Ending an abusive relationship felt like being reborn: slowly, painfully, sharp as shattered glass. My body had been rearranged, Mr. Potato Head-style, into something new, simultaneously more sensitive and blunter, more empathic but liable to shut down unexpectedly—on the sidewalk, in the bedroom, in the grocery store.
Many of us, especially women and queer people, have survived some kind of sexual or intimate trauma. Our stories are unique, and all our experiences are valid. We might be sexually assaulted as an adult, or have a history of childhood sexual abuse. We might be traumatized from an experience of harassment, or from having our boundaries pushed in an unhealthy relationship.
Whatever our stories, sexual trauma can change how we experience our bodies, our desires, and our sense of self. “Trauma can influence our beliefs about ourselves,” says Gretchen Blycker, a Licensed Mental Health Counselor in private practice, who teaches Human Sexuality at the University of Rhode Island. These self-image changes, in turn, can affect our sexualities, both with partners and solo, making it difficult to connect.
It might not feel this way, but the reality is all of these reactions are normal ways our bodies attempt to keep us safe—remnants of the flight, fight, or freeze response that activates during traumatic experiences. It’s natural to want to hide from these intense and often painful reactions. But to truly heal and embrace our sexualities after trauma, Blycker advocates experiencing our bodies and feelings through a mindful approach. “Creating a mindful space is incredibly efficient and intuitive,” says Blycker. “It’s really accessing a person’s own inner knowing, higher self, and also the body’s wisdom.”
We can choose to see the effects of trauma as an invitation to know ourselves, to honor our own resilience, and to give ourselves what we need to heal. When we understand trauma as a starting point to listen to and love ourselves, we can rediscover and deepen our profound capacity for pleasure.
Trauma Changes Our Relationships to Our Bodies
A lot of advice around connecting to pleasure after trauma focuses on communicating with new partners and exploring self-love through masturbation. Of course, communication is key to great partnered sex, and self-touch is hands down (or hands-on) the best way to build a relationship with our pleasure.
“If there’s been trauma, what might be associated with sexual arousal is fear.”
But traumatic experiences can make even these healing activities difficult. That’s because trauma is a kind of physical or mental rewiring. Caught in a moment of intense threat, our bodies are flooded with adrenaline. We go into “fight, flight, or freeze” mode. Afterward, we may try desperately to figure out what happened—through, for example, obsessive thoughts about the traumatic event—and become over-vigilant, responding to anything that reminds us of the trauma by feeling stuck or immobile, having flashbacks, or even dissociating.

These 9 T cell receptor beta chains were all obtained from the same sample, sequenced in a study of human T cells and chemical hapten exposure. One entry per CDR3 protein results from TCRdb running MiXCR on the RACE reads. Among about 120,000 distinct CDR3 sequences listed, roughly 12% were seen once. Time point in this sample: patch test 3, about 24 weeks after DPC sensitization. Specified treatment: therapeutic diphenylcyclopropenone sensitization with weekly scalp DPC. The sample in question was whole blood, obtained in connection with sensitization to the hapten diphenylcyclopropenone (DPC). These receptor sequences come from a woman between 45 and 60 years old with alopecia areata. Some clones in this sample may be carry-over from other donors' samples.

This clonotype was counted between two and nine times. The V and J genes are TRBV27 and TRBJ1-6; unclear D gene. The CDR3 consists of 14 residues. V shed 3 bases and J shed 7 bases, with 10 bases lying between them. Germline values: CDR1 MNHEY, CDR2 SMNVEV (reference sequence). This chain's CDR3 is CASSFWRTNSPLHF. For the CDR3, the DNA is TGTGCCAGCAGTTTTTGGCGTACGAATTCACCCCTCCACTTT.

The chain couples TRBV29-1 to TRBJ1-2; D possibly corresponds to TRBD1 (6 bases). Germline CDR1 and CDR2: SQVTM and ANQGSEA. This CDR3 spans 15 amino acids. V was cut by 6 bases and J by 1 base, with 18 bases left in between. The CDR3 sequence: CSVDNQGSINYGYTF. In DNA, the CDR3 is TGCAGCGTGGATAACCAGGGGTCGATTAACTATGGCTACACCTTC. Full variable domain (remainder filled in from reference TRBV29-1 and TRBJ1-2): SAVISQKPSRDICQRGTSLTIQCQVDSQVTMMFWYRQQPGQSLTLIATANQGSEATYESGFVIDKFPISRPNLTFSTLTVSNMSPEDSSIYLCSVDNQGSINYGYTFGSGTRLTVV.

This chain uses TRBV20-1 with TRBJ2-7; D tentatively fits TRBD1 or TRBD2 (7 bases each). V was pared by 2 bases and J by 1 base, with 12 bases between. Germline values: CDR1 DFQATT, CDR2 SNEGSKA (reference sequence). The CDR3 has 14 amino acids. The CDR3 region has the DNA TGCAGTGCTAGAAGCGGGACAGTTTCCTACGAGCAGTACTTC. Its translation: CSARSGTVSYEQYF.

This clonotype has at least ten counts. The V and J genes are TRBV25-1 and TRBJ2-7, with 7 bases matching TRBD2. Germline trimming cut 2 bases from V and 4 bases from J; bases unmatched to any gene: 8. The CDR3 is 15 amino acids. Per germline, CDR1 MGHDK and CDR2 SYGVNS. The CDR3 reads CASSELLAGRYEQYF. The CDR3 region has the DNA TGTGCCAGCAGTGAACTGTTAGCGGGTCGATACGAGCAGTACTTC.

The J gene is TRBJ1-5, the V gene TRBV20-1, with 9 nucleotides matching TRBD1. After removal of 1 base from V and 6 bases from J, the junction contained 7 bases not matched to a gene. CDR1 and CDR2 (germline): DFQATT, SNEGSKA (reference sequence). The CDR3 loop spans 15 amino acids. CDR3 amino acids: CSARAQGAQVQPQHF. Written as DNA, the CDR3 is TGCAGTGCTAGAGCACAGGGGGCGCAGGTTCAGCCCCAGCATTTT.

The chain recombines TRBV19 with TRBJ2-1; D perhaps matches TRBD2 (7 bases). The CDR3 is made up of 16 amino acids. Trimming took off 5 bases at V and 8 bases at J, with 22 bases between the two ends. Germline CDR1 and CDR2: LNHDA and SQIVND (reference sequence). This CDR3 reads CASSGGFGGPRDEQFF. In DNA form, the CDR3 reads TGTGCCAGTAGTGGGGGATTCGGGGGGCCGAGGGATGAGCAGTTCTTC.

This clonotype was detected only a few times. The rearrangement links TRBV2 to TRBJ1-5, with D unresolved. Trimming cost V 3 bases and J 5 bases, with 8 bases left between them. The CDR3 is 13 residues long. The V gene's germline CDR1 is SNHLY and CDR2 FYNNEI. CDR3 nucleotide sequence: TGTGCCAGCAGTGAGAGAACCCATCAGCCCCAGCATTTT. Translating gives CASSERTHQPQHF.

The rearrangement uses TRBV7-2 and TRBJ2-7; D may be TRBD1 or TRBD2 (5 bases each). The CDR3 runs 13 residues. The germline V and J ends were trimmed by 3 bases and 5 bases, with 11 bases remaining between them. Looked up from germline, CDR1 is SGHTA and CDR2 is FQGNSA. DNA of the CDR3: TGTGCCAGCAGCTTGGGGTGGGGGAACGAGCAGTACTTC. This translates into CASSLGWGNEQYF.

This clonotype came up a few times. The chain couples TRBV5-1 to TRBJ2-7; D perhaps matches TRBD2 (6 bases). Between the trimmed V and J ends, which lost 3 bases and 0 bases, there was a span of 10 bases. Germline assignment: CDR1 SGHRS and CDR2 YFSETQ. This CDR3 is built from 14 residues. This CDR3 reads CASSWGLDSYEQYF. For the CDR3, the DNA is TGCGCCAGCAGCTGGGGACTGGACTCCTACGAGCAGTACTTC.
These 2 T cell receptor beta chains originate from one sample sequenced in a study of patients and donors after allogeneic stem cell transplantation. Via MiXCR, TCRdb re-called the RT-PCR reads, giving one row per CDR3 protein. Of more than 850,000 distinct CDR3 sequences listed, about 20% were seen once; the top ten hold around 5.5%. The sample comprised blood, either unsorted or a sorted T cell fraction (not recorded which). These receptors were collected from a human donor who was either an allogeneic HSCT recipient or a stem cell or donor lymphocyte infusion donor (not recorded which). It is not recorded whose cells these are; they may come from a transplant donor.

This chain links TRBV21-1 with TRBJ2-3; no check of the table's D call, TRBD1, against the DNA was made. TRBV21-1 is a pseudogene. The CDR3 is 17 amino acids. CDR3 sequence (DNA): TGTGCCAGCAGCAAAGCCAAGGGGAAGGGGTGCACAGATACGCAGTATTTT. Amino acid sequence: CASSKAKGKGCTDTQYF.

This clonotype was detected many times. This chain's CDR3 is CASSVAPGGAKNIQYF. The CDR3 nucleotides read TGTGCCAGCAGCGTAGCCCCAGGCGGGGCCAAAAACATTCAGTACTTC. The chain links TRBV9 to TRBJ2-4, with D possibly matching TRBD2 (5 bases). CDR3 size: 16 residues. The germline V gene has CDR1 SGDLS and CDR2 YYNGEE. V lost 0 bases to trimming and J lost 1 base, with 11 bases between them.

At the same time, being treated with disrespect can make us internalize negative beliefs about ourselves and our own worth. We might blame ourselves for what happened, even though it’s never our fault. We may assume, even without acknowledging it, that we can’t have or don’t deserve pleasure and love.
There are several ways we might see this play out in our sex lives. “For some, if there’s been trauma, what might be associated with sexual arousal is fear,” says Blycker. Others, she continues, may wall ourselves off from sexuality completely. “I’ve worked with more people who are really disconnected or there’s some disassociation.”
Learn to Listen to Yourself
The first step to reclaiming our own pleasure isn’t avoiding these feelings, however painful or confusing they may be. It’s learning to gently connect with our bodies and what we’re feeling—good, bad, or complicated.
Blycker advises getting into the simple habit of mindful attention. “Mindfulness is the process of observing, noting, paying attention on purpose to what is happening in the present moment,” says Blycker. That means learning to cultivate “an open, curious awareness” of what’s happening.
If we notice a trigger, we can “ground” ourselves in the present to teach our bodies that we are safe, or to strategize how to become safe.